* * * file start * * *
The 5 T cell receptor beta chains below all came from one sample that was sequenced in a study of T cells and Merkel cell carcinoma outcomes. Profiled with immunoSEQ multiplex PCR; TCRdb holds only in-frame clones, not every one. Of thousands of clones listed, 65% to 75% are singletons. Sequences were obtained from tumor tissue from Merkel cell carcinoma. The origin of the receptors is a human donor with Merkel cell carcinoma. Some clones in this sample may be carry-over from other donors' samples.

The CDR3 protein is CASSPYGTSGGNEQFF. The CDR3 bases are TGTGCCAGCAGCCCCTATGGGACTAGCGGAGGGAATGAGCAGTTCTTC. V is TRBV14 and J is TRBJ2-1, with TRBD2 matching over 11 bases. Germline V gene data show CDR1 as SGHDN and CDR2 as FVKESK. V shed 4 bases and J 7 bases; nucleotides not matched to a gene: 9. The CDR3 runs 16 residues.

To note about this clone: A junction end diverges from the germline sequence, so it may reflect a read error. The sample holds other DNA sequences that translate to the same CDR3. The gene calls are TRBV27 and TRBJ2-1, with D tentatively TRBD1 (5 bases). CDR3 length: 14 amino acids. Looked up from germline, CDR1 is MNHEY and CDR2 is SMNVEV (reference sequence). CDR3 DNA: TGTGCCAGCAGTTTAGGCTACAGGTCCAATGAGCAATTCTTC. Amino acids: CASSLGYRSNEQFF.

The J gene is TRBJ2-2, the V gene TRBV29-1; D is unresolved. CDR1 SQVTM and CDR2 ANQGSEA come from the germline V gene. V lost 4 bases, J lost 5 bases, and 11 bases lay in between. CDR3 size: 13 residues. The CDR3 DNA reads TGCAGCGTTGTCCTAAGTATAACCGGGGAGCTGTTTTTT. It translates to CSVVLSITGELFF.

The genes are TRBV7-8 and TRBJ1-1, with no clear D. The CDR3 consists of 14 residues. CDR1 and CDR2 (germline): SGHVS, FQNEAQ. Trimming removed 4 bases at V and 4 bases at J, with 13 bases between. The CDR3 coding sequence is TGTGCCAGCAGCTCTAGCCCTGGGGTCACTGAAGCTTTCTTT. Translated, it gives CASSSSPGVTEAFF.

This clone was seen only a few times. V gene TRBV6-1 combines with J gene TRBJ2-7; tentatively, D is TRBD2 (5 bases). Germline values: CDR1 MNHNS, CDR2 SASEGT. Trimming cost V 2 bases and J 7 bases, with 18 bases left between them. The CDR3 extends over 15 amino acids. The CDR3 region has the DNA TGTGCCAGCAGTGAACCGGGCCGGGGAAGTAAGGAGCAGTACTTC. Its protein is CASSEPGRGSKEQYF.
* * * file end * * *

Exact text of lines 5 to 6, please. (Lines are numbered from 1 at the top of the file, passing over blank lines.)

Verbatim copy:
The genes are TRBV7-8 and TRBJ1-1, with no clear D. The CDR3 consists of 14 residues. CDR1 and CDR2 (germline): SGHVS, FQNEAQ. Trimming removed 4 bases at V and 4 bases at J, with 13 bases between. The CDR3 coding sequence is TGTGCCAGCAGCTCTAGCCCTGGGGTCACTGAAGCTTTCTTT. Translated, it gives CASSSSPGVTEAFF.

This clone was seen only a few times. V gene TRBV6-1 combines with J gene TRBJ2-7; tentatively, D is TRBD2 (5 bases). Germline values: CDR1 MNHNS, CDR2 SASEGT. Trimming cost V 2 bases and J 7 bases, with 18 bases left between them. The CDR3 extends over 15 amino acids. The CDR3 region has the DNA TGTGCCAGCAGTGAACCGGGCCGGGGAAGTAAGGAGCAGTACTTC. Its protein is CASSEPGRGSKEQYF.